He then married Edna L. Johnson in a London Registry Office in
January of 1930. In 1931, he and his third wife went on a cruise to
Bermuda, probably to escape the ever growing number of his
clients who were hounding him over money. By 1935, he had filed
for bankruptcy, owing more than $260,000, though he managed to
wriggle out of one of the law suits against him.
In 1943, he played the part of his old friend, WINSTON
CHURCHILL, in a propaganda film called Mission to Moscow.
In 1949, he was beaten up at the roadside by two men, which
hardly seems surprising at all. He died at Culver City Hospital,
California, in 1950. Ever the social-climber, Dudley Malone seems
to have been rather a shady character, to say the least.
So, to return to the question of “What if the US Collector of
Customs was in on it in the first place?”
Malone knew exactly what was taking place, but he was instructed
to turn a blind eye to the practice. Malone would issue a sailing
clearance certificate for each ship, usually the day before its
scheduled departure, based only on what was called a “Loading
Manifest”. Something like the real manifest, the “Supplemental
Manifest”, would be filed about three days after each ship had
sailed, when it was too late to do anything about it anyway.
During the outcry over the Lusitania case, Malone was asked by a
reporter from the New York Times, in his position as Collector of
Customs, if projectiles such as those used by the Artillery could be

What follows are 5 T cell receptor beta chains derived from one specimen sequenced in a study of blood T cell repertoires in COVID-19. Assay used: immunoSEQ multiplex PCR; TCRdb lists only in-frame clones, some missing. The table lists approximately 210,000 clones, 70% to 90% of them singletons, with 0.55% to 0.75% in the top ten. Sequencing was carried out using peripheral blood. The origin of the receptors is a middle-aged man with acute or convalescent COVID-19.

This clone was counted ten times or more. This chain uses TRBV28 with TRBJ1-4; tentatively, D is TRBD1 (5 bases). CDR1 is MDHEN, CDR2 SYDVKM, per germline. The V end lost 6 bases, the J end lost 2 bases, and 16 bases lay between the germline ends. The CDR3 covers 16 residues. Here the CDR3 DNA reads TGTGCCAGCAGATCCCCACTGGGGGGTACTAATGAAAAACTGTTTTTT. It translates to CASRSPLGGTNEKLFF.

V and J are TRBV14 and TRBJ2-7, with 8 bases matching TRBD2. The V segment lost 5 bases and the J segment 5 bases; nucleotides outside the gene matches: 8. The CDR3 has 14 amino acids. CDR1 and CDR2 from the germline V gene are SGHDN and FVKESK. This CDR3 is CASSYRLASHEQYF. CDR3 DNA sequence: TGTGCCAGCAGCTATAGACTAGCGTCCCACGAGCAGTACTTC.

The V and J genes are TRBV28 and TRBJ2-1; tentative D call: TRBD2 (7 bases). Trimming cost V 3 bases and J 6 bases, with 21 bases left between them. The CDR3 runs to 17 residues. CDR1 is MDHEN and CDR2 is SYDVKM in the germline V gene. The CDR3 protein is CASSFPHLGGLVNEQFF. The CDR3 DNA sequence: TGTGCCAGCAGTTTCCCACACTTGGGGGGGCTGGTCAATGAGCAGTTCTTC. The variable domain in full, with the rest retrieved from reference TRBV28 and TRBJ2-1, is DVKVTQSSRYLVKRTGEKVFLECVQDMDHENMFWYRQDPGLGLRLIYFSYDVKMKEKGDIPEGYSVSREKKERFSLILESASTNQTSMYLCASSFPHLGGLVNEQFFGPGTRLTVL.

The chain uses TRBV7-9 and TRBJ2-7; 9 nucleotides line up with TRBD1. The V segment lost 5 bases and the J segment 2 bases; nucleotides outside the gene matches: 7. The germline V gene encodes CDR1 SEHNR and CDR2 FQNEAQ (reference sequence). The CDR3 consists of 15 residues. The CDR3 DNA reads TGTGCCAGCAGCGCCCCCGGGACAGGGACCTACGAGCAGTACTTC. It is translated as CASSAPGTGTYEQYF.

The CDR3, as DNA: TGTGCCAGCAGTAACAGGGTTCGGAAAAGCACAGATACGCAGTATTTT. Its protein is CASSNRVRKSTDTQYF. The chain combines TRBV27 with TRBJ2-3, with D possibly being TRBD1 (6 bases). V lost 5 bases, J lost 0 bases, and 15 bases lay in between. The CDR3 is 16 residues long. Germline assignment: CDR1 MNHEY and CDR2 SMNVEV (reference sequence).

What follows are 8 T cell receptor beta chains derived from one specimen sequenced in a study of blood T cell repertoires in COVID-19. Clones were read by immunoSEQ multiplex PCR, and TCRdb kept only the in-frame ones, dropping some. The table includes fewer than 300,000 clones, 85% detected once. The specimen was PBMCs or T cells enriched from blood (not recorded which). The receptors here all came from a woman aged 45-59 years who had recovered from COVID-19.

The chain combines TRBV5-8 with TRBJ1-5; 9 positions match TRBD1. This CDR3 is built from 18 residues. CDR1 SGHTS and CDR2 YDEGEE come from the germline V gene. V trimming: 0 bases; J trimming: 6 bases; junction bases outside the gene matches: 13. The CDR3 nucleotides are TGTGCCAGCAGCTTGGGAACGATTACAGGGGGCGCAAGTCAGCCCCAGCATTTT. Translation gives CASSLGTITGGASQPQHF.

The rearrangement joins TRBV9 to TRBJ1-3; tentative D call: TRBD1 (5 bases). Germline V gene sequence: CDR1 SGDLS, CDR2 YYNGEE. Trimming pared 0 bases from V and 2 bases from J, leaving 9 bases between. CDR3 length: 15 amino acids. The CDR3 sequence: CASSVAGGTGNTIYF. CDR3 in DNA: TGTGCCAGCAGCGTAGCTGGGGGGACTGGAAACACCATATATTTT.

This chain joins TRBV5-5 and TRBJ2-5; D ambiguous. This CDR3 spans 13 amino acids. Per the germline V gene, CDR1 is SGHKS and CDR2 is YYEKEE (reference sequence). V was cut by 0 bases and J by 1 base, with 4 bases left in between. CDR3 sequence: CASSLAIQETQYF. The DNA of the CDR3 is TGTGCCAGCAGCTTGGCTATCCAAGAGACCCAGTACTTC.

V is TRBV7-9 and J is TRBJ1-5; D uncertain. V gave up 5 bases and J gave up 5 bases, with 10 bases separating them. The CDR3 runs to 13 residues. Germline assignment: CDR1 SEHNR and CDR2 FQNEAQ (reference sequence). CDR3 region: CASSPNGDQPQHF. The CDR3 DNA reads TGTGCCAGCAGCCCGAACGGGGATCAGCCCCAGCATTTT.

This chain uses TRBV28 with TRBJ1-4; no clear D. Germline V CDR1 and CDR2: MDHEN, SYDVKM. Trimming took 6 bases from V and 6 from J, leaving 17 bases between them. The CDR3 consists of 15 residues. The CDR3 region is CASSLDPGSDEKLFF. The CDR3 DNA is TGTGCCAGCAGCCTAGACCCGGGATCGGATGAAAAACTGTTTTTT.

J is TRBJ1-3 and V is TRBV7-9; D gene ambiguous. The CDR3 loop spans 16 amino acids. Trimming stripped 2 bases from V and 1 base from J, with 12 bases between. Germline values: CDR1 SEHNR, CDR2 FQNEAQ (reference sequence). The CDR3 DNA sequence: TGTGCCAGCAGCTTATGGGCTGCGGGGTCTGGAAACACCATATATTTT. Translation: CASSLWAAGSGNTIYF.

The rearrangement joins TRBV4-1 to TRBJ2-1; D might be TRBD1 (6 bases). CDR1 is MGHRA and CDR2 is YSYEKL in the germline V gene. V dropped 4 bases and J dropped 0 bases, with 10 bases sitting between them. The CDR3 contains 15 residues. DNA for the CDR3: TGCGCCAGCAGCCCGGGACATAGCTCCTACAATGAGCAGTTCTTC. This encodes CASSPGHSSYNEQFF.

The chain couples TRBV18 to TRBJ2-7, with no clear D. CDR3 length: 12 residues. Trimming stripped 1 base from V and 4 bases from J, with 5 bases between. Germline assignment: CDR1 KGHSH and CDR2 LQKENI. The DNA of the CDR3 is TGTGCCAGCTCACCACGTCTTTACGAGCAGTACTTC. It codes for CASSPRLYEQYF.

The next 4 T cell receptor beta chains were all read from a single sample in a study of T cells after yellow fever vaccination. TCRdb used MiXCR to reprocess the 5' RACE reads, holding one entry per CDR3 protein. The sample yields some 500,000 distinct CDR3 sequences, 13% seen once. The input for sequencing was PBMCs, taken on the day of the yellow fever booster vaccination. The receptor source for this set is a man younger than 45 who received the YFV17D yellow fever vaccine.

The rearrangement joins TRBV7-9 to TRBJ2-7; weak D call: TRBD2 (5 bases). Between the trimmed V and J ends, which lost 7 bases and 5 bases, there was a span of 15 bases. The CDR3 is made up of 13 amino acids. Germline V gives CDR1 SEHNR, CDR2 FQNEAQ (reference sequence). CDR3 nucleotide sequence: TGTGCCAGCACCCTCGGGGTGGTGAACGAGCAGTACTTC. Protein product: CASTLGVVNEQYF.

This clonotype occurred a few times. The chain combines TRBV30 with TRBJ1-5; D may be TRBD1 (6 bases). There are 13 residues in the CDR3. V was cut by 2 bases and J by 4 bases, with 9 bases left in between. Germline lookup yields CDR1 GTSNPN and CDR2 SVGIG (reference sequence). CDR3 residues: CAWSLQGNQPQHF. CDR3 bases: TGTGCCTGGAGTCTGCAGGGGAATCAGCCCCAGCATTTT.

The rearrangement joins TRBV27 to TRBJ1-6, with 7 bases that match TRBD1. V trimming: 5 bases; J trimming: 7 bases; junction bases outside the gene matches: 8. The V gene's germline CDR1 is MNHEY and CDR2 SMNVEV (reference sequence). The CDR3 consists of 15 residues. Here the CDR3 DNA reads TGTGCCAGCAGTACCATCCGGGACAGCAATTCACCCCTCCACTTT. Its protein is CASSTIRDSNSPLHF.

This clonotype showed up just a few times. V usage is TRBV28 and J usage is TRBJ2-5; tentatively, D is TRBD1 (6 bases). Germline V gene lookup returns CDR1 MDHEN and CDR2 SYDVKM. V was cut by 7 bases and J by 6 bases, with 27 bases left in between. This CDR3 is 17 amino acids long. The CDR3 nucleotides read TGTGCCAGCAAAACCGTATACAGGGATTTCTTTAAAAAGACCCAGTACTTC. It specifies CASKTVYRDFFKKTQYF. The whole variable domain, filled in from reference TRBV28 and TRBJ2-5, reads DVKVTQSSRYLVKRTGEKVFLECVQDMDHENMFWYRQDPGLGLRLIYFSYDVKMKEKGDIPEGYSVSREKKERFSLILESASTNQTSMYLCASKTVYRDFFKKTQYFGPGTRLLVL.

classed as explosives. He was quoted in the paper as stating that:
“If no fuse was fitted to them then they would be classified as
being NON-EXPLOSIVE. Therefore any such projectiles as might
be loaded aboard a passenger ship would not be illegal under US
law, as long as it appeared on the manifest”. In short, he’d been
treating artillery shells as being nothing more than “big bullets” and
bullets were what the Municipal Explosives Committee of NYC had
initially sanctioned. If the fuse wasn’t fitted to it, then the shell, in
theory, had no means of detonation. Kapitan-Leutnant Schwieger
of course changed that, on Friday 7th May, 1915, by inadvertently
introducing a G6 torpedo amongst 5,000 of these supposedly
NON-EXPLOSIVE “big bullets”.
With his good friend Senator James A O' Gorman on New York
City's Legislature Committee it was obviously made much easier
for President Wilson to go a step further and get these now
miraculously “empty”/NON-EXPLOSIVE” munitions made legal to
transport on transatlantic passenger ships. Of course, Wilson also
had another personal friend, O' Gorman's son-in-law, Dudley
Malone, whom he’d personally put at the Head of Customs in New
York, who could then "legally" clear these munitions to be loaded
onto eastbound passenger ships. Given Malone’s background,
then and since, it would indeed seem highly likely that the wilful
and knowing issuing of sailing clearances on the basis of a less